Ticks are small insects, they cannot jump or fly, but they can climb on your legs if you are walking through grown grass, for example. You may or may not be infected with Lyme disease if an infected tick bites you, and it is not passed from a human to another.

Ticks will cling onto the skin to feed themselves on blood, the bacteria takes anywhere from 24 to 48 hours to infect a human, so if you manage to remove the tick before 24 hours, you are much less likely to have been infected, even if the tick was infected with the bacteria that would develop into Lyme disease.

The trouble is, because ticks are very small, their bites might not even hurt, so it is possible to be bitten and not even notice it, which is when Lyme disease has enough time to develop. In fact, most of the people infected with Lyme disease do not recall being bitten at all.

There are thousands of cases of Lyme disease in the United States, especially in the countryside, near forests and plantations. Anyone can catch the disease if one is  not careful when exposed to these types of areas.

After being infected by a tick, the bacteria goes through the bloodstream and affects especially the skin, nerves, heart and joints.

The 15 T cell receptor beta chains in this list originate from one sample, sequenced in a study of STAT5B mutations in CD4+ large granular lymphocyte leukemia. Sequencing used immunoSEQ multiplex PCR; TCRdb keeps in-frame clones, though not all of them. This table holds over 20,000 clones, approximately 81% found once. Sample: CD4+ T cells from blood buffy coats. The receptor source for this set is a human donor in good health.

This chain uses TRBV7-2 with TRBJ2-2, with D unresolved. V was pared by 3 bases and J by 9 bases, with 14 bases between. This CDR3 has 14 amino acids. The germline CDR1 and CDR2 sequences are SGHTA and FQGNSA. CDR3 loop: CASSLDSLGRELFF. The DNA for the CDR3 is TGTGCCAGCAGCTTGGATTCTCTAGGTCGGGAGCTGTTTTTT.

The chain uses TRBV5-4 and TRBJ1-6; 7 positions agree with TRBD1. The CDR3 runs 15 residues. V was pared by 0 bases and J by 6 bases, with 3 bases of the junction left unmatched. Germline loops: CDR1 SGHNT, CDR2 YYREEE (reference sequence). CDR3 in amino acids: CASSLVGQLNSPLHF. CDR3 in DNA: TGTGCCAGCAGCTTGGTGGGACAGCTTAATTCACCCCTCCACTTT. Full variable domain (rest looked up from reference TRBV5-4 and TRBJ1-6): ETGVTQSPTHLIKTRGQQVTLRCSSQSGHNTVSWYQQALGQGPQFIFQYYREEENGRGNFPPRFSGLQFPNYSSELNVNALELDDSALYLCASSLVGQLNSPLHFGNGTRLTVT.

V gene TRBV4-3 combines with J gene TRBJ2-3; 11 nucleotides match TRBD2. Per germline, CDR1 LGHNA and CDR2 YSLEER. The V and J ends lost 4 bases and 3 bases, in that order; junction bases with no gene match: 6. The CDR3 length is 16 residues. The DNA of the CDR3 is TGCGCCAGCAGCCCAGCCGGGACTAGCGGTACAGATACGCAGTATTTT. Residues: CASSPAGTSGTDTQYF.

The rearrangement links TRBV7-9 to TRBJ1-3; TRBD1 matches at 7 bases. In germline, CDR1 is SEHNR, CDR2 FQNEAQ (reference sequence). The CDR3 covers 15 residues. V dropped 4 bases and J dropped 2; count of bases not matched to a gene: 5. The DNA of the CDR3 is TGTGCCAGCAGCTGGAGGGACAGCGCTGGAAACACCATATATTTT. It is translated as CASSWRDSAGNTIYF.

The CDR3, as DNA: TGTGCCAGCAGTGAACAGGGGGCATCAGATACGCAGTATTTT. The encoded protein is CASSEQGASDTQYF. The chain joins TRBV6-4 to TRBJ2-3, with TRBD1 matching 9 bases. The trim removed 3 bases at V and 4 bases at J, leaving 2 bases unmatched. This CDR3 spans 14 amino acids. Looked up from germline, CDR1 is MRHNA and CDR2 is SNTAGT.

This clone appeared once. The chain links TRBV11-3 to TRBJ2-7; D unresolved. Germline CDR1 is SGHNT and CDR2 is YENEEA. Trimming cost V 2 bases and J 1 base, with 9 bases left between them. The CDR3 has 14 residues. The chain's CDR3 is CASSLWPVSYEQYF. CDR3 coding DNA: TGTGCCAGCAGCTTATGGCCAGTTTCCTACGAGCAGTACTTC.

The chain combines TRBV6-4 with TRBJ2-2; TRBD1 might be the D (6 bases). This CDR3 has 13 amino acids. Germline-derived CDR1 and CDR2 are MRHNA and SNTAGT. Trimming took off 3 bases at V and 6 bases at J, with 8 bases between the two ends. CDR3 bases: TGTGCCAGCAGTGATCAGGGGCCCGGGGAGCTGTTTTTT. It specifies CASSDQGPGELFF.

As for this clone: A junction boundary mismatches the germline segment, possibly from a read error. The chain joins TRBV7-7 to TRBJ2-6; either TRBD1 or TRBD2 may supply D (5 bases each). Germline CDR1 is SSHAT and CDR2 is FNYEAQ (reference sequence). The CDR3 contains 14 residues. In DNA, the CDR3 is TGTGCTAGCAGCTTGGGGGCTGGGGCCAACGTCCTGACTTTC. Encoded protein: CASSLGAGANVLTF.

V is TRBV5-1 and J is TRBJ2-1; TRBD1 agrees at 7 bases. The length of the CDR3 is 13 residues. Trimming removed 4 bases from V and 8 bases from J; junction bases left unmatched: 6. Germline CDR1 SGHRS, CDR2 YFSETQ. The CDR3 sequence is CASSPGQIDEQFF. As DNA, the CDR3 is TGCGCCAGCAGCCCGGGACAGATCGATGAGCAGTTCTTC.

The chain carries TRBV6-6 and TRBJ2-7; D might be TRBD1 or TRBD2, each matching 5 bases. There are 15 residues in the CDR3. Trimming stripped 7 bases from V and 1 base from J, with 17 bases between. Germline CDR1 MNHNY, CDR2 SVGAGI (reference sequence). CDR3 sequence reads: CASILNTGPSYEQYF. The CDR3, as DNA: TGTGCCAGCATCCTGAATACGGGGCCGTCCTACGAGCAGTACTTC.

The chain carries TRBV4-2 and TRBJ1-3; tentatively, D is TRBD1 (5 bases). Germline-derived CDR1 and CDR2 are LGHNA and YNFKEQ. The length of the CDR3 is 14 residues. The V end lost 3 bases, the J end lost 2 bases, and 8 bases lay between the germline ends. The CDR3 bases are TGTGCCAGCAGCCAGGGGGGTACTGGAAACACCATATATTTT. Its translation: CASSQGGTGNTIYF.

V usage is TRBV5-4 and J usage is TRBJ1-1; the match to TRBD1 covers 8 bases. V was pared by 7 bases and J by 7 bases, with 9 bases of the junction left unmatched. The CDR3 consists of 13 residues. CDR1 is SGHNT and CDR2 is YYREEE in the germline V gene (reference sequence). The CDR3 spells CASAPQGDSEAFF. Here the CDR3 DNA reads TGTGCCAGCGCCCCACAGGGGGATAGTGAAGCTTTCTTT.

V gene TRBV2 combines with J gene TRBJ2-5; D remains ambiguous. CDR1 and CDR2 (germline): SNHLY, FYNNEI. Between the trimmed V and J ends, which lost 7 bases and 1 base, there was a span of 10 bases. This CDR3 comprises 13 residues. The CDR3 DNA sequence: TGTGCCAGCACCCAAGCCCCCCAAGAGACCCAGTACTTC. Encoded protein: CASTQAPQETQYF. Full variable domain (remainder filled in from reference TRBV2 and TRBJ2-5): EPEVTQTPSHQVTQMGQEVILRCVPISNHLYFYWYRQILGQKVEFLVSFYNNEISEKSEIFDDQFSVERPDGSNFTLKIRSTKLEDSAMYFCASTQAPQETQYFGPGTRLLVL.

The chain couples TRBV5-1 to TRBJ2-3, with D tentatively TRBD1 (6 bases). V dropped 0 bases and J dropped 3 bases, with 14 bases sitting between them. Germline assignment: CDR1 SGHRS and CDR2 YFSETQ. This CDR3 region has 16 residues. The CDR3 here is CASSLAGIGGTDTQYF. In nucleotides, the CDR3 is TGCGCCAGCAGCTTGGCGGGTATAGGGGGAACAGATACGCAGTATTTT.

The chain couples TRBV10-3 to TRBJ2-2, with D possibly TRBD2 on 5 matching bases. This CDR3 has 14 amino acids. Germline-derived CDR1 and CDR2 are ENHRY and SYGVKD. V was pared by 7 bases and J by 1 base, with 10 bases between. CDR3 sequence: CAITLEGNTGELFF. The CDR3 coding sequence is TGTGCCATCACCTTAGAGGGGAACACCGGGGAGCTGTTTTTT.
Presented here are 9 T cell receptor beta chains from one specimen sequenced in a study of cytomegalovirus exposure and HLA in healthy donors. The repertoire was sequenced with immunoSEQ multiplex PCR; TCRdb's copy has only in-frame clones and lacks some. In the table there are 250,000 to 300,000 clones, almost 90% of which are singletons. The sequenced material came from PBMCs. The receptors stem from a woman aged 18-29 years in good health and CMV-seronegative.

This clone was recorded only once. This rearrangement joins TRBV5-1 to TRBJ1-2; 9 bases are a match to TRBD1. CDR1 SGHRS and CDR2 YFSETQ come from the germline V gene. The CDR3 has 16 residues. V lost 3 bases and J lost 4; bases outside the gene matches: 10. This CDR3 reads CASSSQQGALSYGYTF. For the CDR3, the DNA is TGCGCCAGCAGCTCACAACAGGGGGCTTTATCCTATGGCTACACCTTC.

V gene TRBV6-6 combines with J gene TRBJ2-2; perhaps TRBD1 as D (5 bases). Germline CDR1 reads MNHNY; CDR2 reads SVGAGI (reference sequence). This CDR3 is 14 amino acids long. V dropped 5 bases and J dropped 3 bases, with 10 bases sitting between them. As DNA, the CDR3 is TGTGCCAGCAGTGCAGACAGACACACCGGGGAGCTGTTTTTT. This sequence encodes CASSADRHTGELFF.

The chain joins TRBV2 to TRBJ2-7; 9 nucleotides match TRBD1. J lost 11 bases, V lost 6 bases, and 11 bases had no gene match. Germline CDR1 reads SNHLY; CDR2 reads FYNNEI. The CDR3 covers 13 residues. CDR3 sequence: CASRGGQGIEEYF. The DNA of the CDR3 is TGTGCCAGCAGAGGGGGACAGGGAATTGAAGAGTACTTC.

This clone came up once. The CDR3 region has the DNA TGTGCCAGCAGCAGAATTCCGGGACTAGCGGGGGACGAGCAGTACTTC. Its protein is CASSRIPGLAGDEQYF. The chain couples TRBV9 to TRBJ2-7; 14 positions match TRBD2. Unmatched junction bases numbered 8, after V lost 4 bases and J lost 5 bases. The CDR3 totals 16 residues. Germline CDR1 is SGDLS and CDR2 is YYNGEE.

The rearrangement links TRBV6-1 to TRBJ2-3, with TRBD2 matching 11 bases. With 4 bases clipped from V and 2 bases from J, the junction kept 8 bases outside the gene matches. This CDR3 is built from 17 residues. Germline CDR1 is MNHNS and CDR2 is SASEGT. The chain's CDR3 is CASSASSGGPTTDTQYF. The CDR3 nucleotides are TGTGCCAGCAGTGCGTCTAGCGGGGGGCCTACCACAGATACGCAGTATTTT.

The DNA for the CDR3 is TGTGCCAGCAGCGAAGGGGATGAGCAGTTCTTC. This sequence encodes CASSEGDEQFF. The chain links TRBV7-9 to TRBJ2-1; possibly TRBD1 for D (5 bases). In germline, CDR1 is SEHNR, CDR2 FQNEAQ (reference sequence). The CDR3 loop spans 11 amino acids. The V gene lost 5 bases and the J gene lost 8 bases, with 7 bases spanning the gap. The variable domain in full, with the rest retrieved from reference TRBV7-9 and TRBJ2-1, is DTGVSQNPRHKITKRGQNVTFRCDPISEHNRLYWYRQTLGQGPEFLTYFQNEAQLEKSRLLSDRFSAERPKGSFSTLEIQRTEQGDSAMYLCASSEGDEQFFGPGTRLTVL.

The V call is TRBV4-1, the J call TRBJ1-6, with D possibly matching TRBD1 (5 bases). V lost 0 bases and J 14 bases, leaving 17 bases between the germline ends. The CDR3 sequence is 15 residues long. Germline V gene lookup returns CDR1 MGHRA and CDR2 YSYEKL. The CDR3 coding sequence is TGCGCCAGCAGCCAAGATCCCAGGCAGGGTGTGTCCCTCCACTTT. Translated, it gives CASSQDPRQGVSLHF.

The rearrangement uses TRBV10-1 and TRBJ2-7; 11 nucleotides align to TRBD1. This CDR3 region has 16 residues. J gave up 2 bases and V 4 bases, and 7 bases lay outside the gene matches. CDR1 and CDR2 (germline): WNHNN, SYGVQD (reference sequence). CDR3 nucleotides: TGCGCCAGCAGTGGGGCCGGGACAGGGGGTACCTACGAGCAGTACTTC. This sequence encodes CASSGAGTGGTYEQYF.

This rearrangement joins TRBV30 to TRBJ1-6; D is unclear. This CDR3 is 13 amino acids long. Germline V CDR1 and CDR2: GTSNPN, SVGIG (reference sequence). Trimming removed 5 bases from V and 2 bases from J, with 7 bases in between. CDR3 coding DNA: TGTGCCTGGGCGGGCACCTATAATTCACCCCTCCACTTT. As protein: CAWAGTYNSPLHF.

What Are the Symptoms of Lyme disease?

The disease has three stages of symptoms that range from mild to severe, see below.

Stage 1: the characteristic of this stage is a rash reaction to the infection on the skin. After being infected, the rash can develop between 3 and 36 days after the tick-bite, which makes it harder to notice it in time in case the person did not feel the bite.

The most common symptom is a rash called erythema migrans, however it does not happen in every case. The rash spreads in a circular way, starting from the bite and it can grow for days. This type of rash is usually not followed by pain or itchiness, which makes it harder for you to notice if it is on your back, for example. Once the rash goes away, usually after 3 or 4 weeks, the infection is still there.